The amendments to the Mass Media Law toughly regulate the order of distributing information on the Internet. The definitions of the law are vague and leave room for its arbitrary application.

The biggest threat to journalists is the possibility for the authorities to block online media without judicial decisions, upon decision of the Ministry of Information. Without the definition of which exact websites are lawful, the authorities could use its norms in fact against any Internet resources, regardless of the fact whether they are considered to be mass media in the countries of their location. Not only websites from Belarus can be blocked; websites from anywhere can also be blocked, for even a single violation of the law.

In an evaluation of the Law on Mass Media, OSCE Representative on Freedom of the Media, Dunja Mijatović stated: “These amendments are based on vaguely formulated legal provisions and give the state the vast right to interfere with any information posted on the Internet,” Mijatović wrote in a letter to the authorities in Belarus on 18 December. “They also impose quasi-censorship functions on disseminators of information.”


Why do you think the government adopted such a harsh law?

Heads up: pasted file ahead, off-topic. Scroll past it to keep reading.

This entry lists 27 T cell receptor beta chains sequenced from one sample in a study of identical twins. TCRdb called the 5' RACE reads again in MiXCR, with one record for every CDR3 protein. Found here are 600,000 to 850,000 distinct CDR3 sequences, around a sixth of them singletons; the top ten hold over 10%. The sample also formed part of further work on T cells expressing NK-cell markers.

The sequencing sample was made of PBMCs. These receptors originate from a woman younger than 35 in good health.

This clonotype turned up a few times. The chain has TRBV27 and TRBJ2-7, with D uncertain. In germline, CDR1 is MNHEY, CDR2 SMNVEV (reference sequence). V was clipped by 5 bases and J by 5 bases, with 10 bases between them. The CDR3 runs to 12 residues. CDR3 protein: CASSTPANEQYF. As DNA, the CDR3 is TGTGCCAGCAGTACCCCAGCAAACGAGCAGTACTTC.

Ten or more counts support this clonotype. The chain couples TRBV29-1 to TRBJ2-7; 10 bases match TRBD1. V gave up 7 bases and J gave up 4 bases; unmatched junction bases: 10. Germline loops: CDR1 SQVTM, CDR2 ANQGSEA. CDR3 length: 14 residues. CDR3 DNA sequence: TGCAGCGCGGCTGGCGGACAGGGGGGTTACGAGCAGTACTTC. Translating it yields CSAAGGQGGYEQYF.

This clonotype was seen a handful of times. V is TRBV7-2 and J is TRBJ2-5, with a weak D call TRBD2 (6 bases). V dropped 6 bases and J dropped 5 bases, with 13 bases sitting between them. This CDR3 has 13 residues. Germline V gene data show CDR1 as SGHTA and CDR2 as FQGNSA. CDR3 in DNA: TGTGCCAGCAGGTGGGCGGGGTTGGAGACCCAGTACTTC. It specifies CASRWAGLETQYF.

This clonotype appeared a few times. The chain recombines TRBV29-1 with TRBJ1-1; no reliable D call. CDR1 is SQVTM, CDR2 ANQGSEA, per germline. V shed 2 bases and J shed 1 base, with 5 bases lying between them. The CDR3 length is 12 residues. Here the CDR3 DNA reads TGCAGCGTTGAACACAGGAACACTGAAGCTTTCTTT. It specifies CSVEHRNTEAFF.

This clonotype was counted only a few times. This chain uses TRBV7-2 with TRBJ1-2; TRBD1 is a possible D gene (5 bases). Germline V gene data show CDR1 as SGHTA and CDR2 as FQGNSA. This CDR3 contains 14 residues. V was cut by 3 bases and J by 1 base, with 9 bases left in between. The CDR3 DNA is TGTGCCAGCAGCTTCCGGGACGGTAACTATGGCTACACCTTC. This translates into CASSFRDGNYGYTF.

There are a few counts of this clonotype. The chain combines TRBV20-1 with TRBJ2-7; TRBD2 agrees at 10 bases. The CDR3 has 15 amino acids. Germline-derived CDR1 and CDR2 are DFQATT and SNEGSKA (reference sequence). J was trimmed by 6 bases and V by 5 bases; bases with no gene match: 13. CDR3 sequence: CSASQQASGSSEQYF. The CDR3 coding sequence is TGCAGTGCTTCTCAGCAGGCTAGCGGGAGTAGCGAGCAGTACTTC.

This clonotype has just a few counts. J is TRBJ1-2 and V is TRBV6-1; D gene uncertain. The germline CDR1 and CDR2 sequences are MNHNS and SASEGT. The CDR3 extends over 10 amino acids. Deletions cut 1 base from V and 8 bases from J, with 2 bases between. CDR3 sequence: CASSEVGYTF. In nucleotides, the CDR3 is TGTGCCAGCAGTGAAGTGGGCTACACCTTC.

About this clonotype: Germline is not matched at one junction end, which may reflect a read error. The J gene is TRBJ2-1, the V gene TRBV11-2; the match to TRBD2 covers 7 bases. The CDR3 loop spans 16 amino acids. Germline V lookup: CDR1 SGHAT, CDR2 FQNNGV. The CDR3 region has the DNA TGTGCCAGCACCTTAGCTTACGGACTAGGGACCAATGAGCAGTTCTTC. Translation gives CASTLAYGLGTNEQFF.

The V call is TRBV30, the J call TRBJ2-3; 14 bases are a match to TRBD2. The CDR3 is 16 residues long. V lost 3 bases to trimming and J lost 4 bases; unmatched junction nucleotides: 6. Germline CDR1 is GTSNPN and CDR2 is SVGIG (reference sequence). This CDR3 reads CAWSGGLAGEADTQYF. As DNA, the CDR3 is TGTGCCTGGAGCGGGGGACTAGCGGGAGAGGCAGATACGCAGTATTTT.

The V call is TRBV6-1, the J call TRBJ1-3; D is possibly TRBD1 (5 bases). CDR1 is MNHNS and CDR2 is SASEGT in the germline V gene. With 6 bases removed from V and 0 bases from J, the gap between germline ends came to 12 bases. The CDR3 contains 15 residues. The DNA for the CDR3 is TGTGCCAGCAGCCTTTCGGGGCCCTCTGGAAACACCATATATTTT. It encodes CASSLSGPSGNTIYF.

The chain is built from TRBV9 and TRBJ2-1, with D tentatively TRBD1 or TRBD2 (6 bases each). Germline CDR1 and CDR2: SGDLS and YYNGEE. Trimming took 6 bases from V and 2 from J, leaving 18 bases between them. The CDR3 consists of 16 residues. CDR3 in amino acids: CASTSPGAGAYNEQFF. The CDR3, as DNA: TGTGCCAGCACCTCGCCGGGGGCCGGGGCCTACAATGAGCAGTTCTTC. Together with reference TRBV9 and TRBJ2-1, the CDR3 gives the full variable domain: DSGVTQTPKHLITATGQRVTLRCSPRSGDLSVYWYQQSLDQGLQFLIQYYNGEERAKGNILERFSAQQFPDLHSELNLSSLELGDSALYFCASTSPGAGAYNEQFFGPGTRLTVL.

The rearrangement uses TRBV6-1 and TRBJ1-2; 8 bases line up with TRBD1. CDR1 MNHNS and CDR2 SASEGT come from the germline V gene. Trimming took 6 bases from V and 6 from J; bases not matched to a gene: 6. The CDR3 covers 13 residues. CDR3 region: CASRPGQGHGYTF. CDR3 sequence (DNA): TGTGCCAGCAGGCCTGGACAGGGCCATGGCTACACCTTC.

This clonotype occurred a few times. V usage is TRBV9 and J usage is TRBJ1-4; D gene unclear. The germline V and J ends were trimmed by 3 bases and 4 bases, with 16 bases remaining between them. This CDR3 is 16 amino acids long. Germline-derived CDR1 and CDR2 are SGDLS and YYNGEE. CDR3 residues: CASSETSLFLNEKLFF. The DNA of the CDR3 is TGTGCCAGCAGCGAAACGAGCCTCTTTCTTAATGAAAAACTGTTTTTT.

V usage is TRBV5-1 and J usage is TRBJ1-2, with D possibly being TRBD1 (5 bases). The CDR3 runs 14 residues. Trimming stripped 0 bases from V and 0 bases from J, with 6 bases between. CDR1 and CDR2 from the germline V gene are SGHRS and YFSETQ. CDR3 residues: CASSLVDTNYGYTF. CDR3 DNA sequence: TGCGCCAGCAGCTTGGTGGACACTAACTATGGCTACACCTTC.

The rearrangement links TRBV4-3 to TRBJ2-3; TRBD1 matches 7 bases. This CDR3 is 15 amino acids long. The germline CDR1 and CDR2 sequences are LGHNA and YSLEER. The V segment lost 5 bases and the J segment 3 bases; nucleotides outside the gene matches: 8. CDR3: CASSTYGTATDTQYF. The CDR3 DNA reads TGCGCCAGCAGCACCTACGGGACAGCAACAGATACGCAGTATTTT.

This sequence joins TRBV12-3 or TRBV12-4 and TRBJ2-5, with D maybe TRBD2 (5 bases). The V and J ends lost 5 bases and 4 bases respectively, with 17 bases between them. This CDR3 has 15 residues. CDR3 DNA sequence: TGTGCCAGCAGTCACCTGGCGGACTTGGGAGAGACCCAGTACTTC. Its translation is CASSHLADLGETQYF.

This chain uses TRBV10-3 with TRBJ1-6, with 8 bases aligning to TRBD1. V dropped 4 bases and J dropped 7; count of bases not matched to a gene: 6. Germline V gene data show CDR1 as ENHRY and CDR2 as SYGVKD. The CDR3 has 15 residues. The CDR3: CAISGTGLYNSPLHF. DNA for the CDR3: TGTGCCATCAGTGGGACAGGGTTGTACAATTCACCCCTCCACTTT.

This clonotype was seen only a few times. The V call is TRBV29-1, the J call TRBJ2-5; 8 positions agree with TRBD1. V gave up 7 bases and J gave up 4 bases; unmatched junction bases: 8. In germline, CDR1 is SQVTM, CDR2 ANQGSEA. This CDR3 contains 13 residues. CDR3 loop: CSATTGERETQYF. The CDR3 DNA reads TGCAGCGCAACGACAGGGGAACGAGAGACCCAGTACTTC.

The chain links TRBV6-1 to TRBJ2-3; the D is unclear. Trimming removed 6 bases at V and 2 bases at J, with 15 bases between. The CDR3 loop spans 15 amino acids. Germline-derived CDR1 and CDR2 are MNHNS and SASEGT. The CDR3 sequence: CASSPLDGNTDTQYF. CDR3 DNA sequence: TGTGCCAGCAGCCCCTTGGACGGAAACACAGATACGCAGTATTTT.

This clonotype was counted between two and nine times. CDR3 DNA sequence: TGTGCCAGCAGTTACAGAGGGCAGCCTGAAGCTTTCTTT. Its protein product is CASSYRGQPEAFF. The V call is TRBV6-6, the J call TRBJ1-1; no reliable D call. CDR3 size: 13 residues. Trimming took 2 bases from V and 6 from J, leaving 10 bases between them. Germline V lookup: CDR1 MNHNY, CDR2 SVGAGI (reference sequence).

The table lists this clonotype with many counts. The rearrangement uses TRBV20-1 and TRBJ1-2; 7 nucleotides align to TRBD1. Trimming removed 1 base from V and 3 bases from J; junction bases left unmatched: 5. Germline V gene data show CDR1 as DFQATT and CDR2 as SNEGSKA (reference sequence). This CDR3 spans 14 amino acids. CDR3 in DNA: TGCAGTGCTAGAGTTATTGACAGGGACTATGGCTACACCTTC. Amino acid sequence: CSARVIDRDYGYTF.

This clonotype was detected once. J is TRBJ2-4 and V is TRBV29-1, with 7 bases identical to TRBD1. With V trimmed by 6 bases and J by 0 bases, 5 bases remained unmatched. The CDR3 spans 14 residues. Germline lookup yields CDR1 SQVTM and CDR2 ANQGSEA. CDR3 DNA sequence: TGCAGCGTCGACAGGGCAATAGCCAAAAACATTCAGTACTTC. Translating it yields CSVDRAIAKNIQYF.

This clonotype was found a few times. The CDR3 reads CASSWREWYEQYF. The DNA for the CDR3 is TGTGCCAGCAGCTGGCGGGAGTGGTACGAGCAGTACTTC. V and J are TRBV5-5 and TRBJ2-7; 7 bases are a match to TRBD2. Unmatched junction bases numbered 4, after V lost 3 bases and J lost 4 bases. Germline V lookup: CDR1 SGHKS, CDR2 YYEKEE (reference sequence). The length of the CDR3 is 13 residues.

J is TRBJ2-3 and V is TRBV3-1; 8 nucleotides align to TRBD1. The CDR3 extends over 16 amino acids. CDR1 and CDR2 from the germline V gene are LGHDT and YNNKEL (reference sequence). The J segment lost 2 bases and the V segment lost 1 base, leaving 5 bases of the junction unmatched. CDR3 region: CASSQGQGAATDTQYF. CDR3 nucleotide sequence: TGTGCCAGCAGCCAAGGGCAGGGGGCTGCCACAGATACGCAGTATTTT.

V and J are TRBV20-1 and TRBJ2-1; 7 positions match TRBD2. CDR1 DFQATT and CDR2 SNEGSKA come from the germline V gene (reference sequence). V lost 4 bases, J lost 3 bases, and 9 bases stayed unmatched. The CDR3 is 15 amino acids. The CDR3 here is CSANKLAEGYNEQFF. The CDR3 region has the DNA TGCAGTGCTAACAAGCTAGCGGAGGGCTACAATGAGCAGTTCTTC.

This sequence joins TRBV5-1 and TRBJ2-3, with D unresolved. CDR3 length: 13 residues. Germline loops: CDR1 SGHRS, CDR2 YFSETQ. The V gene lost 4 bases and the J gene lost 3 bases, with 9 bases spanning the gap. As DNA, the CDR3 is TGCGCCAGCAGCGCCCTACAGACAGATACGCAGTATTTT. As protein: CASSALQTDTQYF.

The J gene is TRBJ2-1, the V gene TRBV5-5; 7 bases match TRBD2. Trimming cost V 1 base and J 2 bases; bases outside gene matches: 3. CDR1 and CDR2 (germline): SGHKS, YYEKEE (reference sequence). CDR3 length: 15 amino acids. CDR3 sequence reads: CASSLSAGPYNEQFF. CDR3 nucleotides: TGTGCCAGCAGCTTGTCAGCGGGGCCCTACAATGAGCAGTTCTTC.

The deteriorating economic situation here could strengthen public dissatisfaction with the authorities, and there are presidential elections this year. Elections are usually accompanied by increasing control over mass media.

What kind of reporting is the government trying to suppress?

Traditionally, the government obstructs the dissemination of information about corruption amongst the authorities, relations between the ruling elites, and also coverage of the situation in the country during the economic crisis.

How has web censorship affected access to information in Belarus?

Whereas previously, the government resorted to unlawful restricting access to websites from time to time—without admitting to the blocking—now it has the legal possibility to block “objectionable” websites without judicial sanctions. Starting in 2016, in compliance with the Presidential Decree No. 6 “On urgent measures to combat illegal drugs trafficking”, Internet providers will be obliged to collect and store information about what websites Internet users visit, creating the possibility for total control over web users.

What can the international community do to support free speech in Belarus?

It is important that problems of freedom of speech in Belarus do not fall out of sight of international journalistic and human rights organizations. Appeals by international organizations to state bodies—though they do not have evident effect—serve as a constant reminder that international human rights standards are violated. They demonstrate that the international community pays attention to these violations, and this often prevents similar violations in future. For journalists subject to pressure from the authorities, the solidarity and support of colleagues and of journalism organizations are very important.